What’s the likely worst case for Democrats? Losing all six of the states where they’re in the most trouble, and adding one or more losses in North Carolina/New Hampshire/Alaska would put Republicans in control with somewhere between a 51-49 advantage and a 54-46 advantage. And given the factors lined up against Democrats – President Obama’s unpopularity, traditional mid-term losses by the President’s party in the mid-term of his last term, and the lack of gaffe-prone Republican candidates this time around – the most likely outcome is a Senate that ends up with 52 or 53 Republicans. But if Democrats somehow manage to hold on to their expected wins, and salvage victories in a couple of their endangered seats – say, Colorado and Iowa – or pull off upsets in Kentucky or Georgia, then they could retain control with 50 or 51 seats (a 50-50 tie keeps Democrats in charge with Vice-President Biden casting the tie-breaking vote). That would be a shocker, however. And given the advantages for Republicans this time around, a Senate still controlled by Democrats would be a crushing defeat for Republicans.

Why? Because 2016 could be a strong year for Senate Democrats. 23 Republicans will be up for re-election, compared to only 10 Democrats. And among those 23 Republicans are a number in traditionally blue states: Illinois, New Hampshire, Ohio, Pennsylvania, Wisconsin. John McCain (Arizona) and Chuck Grassley (Iowa) could well retire. And if a Republican Senate majority following 2014 starts playing hard to the Tea Party faction, they could turn many moderates against them. So a Republican win in 2014, while painful for Democrats, may be a short-lived pain, and could actually enhance Democratic prospects in both the 2016 Senate and Presidential races.

Now We Know What Isn’t Enough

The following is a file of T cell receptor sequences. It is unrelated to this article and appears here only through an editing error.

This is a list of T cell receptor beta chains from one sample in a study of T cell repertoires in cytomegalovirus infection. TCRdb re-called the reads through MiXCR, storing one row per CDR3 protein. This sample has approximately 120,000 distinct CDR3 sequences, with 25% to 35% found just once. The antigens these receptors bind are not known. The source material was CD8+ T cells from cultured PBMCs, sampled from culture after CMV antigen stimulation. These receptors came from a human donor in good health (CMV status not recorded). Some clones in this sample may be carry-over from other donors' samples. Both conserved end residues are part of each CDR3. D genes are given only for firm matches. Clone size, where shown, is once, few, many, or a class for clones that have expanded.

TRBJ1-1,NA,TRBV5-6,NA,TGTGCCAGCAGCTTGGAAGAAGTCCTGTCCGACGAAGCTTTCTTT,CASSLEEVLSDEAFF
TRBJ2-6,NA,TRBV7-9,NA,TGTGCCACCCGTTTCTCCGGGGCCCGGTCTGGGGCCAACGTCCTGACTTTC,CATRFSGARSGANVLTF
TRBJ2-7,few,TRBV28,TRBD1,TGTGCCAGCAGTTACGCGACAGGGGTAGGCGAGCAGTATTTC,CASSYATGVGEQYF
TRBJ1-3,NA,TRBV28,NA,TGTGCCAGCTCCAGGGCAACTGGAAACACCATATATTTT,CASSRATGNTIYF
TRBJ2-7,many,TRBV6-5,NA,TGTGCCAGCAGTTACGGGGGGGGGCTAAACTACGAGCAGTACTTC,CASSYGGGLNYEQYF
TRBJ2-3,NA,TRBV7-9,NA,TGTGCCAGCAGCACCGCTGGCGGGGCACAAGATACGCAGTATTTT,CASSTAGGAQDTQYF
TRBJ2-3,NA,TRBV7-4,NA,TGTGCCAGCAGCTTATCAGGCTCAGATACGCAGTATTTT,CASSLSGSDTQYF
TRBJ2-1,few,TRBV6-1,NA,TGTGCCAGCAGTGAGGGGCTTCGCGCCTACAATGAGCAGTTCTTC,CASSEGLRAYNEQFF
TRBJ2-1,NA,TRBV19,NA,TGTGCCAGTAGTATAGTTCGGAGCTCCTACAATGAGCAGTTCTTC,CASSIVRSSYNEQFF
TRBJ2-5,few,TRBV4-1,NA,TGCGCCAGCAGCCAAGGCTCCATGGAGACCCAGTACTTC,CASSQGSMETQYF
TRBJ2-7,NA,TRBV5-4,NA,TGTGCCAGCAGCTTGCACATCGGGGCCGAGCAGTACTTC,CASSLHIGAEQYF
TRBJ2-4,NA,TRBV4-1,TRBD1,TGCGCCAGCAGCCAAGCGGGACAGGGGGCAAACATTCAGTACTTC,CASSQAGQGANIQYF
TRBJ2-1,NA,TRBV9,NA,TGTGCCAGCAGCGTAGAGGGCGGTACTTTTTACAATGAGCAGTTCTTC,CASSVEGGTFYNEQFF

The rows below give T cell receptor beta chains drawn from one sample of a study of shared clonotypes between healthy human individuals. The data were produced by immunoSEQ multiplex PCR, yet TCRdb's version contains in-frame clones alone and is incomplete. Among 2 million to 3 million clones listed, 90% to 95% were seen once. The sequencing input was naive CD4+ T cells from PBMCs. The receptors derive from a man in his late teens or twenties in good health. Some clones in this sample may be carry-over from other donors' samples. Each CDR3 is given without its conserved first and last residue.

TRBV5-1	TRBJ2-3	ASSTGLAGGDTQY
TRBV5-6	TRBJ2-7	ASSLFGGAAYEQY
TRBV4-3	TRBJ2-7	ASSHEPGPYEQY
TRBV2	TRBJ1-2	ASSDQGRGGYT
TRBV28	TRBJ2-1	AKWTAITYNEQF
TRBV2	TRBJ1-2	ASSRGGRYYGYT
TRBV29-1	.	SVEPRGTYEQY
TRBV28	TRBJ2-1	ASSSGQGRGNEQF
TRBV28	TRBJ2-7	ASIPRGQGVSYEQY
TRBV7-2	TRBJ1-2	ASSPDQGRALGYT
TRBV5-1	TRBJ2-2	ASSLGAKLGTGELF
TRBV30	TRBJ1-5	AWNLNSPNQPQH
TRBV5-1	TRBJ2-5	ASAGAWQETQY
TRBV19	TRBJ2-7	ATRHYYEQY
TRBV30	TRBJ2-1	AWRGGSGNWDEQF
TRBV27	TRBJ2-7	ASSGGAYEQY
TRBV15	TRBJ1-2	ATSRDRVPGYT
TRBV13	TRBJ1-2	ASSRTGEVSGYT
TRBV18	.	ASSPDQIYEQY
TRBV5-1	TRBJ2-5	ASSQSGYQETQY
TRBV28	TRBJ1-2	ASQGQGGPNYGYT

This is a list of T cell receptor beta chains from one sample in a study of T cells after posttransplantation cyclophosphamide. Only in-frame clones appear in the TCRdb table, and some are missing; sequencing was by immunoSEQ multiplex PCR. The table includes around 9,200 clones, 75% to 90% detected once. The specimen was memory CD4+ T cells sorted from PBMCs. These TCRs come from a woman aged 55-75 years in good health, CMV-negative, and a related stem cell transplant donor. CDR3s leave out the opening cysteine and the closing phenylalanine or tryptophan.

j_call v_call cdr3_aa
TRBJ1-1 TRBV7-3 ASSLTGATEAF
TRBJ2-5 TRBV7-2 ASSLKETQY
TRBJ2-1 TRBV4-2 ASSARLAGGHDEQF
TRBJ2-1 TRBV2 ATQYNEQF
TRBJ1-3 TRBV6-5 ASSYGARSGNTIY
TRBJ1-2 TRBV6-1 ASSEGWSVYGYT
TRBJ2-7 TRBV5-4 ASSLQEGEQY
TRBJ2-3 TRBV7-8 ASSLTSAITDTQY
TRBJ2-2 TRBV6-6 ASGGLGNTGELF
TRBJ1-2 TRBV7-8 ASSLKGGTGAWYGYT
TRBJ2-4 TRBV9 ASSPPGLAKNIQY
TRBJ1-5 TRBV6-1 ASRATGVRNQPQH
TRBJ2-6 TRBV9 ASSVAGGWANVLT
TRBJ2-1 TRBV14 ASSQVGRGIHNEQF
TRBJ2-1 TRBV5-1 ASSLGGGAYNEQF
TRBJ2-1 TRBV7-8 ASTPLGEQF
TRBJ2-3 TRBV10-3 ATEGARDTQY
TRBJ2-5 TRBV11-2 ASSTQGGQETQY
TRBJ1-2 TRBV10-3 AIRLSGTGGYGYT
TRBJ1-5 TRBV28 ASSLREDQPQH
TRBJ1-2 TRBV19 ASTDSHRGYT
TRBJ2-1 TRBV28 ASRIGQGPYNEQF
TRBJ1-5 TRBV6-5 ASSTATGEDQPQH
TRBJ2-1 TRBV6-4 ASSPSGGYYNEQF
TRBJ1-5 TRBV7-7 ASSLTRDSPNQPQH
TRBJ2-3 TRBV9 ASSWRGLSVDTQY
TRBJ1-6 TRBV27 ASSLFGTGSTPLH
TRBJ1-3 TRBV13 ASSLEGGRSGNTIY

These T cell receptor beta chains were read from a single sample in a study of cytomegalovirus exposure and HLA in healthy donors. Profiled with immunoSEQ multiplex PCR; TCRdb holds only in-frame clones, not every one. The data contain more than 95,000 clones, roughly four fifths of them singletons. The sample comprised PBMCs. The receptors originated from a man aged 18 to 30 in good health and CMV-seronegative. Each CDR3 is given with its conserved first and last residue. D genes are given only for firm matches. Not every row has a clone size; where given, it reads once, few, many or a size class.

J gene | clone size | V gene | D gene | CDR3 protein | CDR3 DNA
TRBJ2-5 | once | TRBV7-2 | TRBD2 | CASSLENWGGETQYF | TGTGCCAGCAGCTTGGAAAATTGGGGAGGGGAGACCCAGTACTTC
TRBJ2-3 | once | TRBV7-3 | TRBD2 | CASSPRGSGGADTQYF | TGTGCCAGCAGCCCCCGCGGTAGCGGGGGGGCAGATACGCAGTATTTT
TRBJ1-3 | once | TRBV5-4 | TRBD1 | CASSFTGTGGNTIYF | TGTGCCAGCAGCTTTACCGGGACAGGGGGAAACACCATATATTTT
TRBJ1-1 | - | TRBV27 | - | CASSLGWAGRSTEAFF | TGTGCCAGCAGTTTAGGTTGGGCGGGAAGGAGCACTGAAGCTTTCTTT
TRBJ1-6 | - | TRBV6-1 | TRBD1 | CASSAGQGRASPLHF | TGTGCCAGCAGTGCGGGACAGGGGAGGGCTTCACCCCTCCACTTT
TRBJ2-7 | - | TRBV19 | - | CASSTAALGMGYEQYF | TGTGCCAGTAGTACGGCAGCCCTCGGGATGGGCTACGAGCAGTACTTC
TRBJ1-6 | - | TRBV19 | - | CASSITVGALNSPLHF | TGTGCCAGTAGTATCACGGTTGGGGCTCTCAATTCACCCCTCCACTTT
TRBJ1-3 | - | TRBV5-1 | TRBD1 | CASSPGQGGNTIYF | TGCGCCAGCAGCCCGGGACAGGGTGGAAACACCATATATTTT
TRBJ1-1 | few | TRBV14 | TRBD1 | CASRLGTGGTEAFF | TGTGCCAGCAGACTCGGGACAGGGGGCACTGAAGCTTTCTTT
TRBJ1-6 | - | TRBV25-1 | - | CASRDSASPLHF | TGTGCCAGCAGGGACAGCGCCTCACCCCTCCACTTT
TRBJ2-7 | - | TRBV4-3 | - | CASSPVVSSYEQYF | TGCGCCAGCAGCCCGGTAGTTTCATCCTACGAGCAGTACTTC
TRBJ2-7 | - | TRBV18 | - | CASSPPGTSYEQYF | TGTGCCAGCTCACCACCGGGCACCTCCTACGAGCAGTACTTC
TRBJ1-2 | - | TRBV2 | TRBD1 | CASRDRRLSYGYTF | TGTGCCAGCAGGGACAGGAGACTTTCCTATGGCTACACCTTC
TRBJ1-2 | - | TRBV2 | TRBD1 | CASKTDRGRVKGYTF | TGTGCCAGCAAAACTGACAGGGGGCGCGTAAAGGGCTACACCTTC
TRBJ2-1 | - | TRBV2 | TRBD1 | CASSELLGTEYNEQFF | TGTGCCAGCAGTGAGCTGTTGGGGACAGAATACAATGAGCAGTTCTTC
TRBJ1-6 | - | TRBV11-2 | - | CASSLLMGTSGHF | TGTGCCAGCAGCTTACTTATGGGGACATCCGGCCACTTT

Wednesday, 20 March 2013, 8:04 | Category : Politics
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As expected, there will be no ban on assault weapons in the Senate gun bill. And it doesn’t appear that the limit on magazine size will be in there, either. As I’ve said before, we love our kids, but we worship our guns. And now we know that the slaughter of 20 first-grade children and 6 teachers isn’t enough to bump the needle when it comes to gun control in the United States. The NRA’s “any gun, any time, anyone, anywhere” philosophy is used like a bludgeon any time the slightest limit on any gun is proposed. So if the bar isn’t set at 20 children, where is it? 30? 40? Maybe Girl Scouts selling cookies? I’m not necessarily arguing for a ban on assault weapons, or any particular restriction. I’m just wondering what it will take to spark a real discussion on guns in America, without the specter of the NRA looming over any politician who dares to speak against them. Because somewhere down the line, some incident will take place that is so horrific that the discussion will start, and will be driven by those who want to bring about the extensive ban that the gun nuts and survivalists fear. Frederick the Great said “Little minds try to defend everything at once, but sensible people look at the main point only; they parry the worst blows and stand a little hurt if thereby they avoid a greater one. If you try to hold everything, you hold nothing.” Unfettered freedom has never been a part of the American tradition. A willingness to accept some moderate restrictions now might avert more severe restrictions later, but that isn’t the NRA’s way. So they win another round, and the deaths of 20 little children in a classroom in Connecticut will have resulted in little more than an astounding increase in sales of AR-15s and ammunition. The right of the people to bear tragedy after tragedy shall not be infringed.